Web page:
Let’s look at some manga.
Textless. The linework is crisp and clean. This is a page from Fate/Strange fake, pretty text-heavy for a manga, but the text never overwhelms the art. There aren’t a hundred text boxes per page, fifty speech bubbles per panel.
How about this iconic page from Otoyomegatari? It’s beautiful, the detail is tremendous–the patterns and jewelry on Amir’s clothes are incredible. But! None of this becomes visual clutter. It’s precise and elegant.
Backtracking to superhero comics.
What’s going on here? I have no idea. Superhero comics are as subtle as their cinematic counterpart, which is to say it mostly involves a hundred (superheroic) people screaming in unison. Lots of sound, lots of fury, and somehow people are holding full conversations while smashing cars or what have you. It’s absolutely busy. A hundred characters are crammed into every page, and all of them can’t shut up for a minute (nearly every single one endowed with fantastical amounts of latex muscles). There is no space for breathing room, communication through things implied and unsaid, there’s only room for a very American love for sound, fury, all-caps SCREAMING, HULK SMASH.
Here’s Claymore, a fighty, gory manga where people get dismembered at considerable frequency and body horror is just another Wednesday for Claire and friends. But even in speed line-heavy, blitzy panels everything is delineated clearly, you can tell characters apart (and usually there aren’t a hundred of them on the page at once), and more importantly you can easily tell–at a glance–what is going on.
Then there’s all the negative space. Negative space is a wonderful tool, and good manga makes use of it. It can go a long way to emphasize a moment, enhance emotional flashbacks with heft.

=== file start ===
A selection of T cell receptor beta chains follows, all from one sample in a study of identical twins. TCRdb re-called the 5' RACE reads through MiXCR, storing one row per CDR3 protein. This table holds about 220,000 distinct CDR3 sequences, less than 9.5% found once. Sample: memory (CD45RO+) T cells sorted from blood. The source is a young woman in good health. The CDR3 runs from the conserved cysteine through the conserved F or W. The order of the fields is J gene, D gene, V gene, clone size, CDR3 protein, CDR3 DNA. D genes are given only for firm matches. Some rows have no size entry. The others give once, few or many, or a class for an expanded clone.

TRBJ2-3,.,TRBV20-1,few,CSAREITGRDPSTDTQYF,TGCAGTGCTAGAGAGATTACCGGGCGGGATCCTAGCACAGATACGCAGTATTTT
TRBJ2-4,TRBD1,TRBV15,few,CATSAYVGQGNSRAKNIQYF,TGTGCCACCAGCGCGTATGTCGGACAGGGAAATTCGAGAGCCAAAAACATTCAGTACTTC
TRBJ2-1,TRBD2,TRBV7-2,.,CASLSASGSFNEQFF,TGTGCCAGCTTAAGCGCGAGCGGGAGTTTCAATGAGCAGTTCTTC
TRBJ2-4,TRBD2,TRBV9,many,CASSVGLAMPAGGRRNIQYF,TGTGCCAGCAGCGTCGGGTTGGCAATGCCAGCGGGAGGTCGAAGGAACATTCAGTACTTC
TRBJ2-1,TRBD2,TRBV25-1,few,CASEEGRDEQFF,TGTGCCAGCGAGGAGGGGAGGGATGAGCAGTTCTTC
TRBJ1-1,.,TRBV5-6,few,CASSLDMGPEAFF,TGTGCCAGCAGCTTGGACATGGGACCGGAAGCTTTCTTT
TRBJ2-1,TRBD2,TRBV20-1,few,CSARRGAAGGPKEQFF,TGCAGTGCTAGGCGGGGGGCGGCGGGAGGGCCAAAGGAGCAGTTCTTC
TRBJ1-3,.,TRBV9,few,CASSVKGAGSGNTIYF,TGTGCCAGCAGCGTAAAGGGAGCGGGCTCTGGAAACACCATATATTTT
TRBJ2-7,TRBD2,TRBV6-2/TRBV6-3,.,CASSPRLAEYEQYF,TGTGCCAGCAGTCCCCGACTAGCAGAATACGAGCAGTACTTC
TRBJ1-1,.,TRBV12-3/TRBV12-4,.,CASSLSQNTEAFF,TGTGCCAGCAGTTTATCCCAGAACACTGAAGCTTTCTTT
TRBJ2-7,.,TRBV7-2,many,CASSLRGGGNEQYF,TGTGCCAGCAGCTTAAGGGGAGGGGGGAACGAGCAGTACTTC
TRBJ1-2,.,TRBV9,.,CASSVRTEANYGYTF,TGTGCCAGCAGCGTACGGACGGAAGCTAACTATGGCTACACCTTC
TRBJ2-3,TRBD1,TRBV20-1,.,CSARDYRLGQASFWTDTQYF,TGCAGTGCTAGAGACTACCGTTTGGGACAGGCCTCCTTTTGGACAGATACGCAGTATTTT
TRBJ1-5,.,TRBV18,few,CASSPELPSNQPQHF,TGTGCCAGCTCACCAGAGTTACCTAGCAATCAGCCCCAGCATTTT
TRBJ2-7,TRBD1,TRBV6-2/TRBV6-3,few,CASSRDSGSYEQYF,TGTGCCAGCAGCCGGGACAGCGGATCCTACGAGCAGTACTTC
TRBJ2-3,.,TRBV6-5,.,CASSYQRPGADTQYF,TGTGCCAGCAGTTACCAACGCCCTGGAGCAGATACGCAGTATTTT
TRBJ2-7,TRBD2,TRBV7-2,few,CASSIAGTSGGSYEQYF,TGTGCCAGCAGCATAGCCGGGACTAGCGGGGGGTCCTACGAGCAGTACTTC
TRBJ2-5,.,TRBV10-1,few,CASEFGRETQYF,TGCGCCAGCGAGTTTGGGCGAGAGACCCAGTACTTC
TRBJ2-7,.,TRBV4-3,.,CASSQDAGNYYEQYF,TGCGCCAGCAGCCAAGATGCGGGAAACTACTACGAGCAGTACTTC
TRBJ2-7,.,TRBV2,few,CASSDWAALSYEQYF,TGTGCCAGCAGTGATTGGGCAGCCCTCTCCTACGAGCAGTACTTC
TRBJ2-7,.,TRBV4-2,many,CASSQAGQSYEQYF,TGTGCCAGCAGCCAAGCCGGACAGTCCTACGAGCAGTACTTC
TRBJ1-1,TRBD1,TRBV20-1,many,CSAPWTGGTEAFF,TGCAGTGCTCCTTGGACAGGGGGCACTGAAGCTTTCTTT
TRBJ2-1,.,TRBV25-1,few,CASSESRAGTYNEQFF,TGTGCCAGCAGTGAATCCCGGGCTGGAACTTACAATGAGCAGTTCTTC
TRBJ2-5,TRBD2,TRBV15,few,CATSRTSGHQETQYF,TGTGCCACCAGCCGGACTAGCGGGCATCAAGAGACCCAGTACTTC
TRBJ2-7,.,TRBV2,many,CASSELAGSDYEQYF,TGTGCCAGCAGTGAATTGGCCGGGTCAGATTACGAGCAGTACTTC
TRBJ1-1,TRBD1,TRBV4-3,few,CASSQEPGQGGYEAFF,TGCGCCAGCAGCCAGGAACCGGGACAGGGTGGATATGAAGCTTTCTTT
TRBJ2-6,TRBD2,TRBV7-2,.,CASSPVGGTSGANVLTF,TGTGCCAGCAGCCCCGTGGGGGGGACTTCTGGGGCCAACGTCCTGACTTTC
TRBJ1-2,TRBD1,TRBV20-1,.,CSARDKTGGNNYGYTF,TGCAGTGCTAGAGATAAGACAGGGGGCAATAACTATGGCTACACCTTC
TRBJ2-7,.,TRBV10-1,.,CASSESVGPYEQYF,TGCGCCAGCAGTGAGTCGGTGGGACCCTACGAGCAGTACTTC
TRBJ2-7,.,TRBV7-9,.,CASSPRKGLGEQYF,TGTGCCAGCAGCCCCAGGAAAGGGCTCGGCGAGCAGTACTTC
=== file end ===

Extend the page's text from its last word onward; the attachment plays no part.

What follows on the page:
And then there’s… those. Some of it is meant to be emotive, I think. Possibly. Look, the expressions are hilarious. Why is Superman grabbing his own face like… uh, whatever he’s doing. Even setting that aside (but what a big aside) there is no sense of emotional relevance, for lack of better words, no sense of pause. It’s a lot of talking and for all I know they could’ve been discussing stock options. While Superman makes incomprehensible faces in the background. There is, again, the sheer amount of speech bubbles, all of them filled with superfluous, inefficient script. It’s bad art accommodating even worse writing. But these are the conventions of American comics: lots of text, lots of bizarre contorted expressions, lots of muscles and an endless amount of noise.
Is manga perfect? It’s a medium, and like any medium it’s diverse (yes, in style too; if you can’t distinguish Cesare from Vinland Saga then nobody can help you. Yes, ‘all of it looks the same’ absolutely stems from the same branch of racism that goes ‘all Asians look the same’–a dismissal of Asian creativity as inherently nonexistent, conformist, robotic) and it has its flaws. But the immediate tarring that the style receives is inevitably racialized due to who does it the most, and who it is done to.